Atlantic Sapphire appoints new COO following fish mortality incident
By Nestor Arellano
By Nestor Arellano
A week following the loss of some 500 tons of salmon at its Florida land-based facility, Atlantic Sapphire announced it is shaking up its organization.
“Following a challenging start to 2021 for the company, which has involved operational disturbances and elevated mortality, especially tied to fish movement issues, smolt facility and the loss of biomass on March 23, 2021, we are making organizational changes to the U.S. operation for increased efficiency and reliability,” said Johan E. Andreassen, chairman and chief executive officer of Atlantic Sapphire USA .
In a press release today, Andreassen announced that he is tapping Bjørn-Vegard Løvik to join Atlantic Sapphire as the company’s interim chief operating officer.
Rajeswaran will take on a new advisory role as chief of staff. Rajeswaran will continue to work closely with Andreassen.
Løvik is chief executive officer of investment firm Alsco AS which was founded by the Andreassen and Løvik families. Løvik is also a co-founder of Atlantic Sapphire.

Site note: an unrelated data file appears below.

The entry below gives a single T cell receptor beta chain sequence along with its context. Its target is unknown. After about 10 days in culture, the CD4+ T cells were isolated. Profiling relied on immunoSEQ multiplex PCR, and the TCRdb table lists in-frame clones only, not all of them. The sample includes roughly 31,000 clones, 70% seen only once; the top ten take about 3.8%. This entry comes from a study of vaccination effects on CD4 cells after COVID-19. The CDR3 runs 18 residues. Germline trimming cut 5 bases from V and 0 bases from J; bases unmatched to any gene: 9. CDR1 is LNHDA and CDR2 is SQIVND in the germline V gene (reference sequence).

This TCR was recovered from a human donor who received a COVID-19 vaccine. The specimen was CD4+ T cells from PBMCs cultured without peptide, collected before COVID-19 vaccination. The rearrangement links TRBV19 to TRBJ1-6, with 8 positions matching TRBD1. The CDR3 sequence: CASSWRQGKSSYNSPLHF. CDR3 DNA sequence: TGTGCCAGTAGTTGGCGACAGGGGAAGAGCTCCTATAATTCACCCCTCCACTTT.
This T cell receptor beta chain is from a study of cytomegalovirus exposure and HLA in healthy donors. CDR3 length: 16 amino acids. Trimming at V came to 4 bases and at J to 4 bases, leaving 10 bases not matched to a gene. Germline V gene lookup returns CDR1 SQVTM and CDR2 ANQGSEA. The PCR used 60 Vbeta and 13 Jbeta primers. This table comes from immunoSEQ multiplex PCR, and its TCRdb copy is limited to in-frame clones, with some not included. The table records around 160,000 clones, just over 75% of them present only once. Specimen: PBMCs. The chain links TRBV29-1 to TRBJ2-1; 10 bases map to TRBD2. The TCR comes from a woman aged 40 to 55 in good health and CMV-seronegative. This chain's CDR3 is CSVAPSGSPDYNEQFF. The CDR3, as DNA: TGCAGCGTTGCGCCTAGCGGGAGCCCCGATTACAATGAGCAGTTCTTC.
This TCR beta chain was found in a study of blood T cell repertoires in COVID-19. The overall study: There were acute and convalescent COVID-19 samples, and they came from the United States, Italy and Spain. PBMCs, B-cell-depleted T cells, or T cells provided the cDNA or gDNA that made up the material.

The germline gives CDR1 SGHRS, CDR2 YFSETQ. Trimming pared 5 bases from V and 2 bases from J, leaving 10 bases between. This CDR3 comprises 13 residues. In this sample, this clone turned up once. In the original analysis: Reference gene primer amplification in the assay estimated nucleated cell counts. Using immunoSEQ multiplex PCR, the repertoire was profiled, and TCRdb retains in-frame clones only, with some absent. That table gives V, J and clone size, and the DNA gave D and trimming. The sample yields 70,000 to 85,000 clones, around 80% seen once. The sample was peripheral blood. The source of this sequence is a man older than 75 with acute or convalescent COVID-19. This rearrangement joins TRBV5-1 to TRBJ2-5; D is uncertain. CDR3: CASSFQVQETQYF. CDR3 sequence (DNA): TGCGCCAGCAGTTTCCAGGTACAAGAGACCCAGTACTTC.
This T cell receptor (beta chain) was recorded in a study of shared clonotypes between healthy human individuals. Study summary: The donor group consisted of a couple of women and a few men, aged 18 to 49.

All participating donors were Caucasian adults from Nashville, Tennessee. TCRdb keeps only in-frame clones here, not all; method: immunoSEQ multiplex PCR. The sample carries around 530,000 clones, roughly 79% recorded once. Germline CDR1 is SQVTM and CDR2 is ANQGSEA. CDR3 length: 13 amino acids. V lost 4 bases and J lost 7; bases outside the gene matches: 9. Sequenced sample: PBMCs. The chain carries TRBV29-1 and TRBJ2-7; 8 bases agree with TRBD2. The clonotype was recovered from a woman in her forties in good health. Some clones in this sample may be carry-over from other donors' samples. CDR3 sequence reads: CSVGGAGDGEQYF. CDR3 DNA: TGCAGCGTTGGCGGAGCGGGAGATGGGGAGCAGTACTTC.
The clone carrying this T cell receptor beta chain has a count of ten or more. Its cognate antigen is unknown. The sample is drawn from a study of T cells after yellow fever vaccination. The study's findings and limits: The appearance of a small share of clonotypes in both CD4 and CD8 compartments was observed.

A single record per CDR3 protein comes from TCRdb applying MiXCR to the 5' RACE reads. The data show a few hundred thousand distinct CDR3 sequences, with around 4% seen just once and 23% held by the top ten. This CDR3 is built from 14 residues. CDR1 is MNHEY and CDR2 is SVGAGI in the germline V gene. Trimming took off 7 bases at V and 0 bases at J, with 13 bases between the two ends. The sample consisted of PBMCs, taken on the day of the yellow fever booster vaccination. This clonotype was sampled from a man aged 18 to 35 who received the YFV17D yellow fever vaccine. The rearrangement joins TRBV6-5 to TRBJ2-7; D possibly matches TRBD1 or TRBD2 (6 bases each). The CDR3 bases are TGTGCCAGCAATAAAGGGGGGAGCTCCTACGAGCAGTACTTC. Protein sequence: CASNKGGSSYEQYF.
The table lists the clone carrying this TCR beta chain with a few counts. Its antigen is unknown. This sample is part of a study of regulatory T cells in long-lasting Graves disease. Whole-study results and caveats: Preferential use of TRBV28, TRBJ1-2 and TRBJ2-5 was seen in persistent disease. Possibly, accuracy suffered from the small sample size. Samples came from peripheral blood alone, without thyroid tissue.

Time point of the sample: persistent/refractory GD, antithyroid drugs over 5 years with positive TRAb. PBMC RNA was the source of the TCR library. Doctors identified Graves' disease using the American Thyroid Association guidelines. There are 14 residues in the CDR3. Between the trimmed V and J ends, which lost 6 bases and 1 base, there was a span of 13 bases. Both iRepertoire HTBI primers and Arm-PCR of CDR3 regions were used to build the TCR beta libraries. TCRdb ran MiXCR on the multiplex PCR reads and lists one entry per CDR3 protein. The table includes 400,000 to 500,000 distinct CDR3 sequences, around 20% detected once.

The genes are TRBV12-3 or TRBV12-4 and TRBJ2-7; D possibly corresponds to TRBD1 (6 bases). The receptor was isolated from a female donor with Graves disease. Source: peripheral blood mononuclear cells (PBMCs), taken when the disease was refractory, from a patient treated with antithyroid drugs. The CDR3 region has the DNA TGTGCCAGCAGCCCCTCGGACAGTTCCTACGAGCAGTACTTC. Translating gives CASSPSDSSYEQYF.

Løvik, who has significant experience in the salmon farming industry and the broader seafood industry, will be reporting to Andreassen, “as part of a restructuring of the organization to improve transfer of information, knowledge and accountability,” the press release said.
“I am therefore very pleased that Mr. Løvik will join us here in the U.S., bringing over two decades of salmon farming competence into the team. Mr. Løvik and I have been working together since we entered the fish farming industry, and I personally know that his experience as a fish farmer is unmatched,” said Andreassen.
Last week, the company reported that elevated gas levels due to a RAS design flaw could be the cause of the mortalities in its Miami Bluehouse facility. Atlantic Sapphire said it was in the process of correcting the flaw just before the incident occurred.
In 2020, Atlantic Sapphire’s Denmark facility reported massive mortality at its grow-out system in Hvide Sande in Denmark, affecting more than a quarter of a million fish.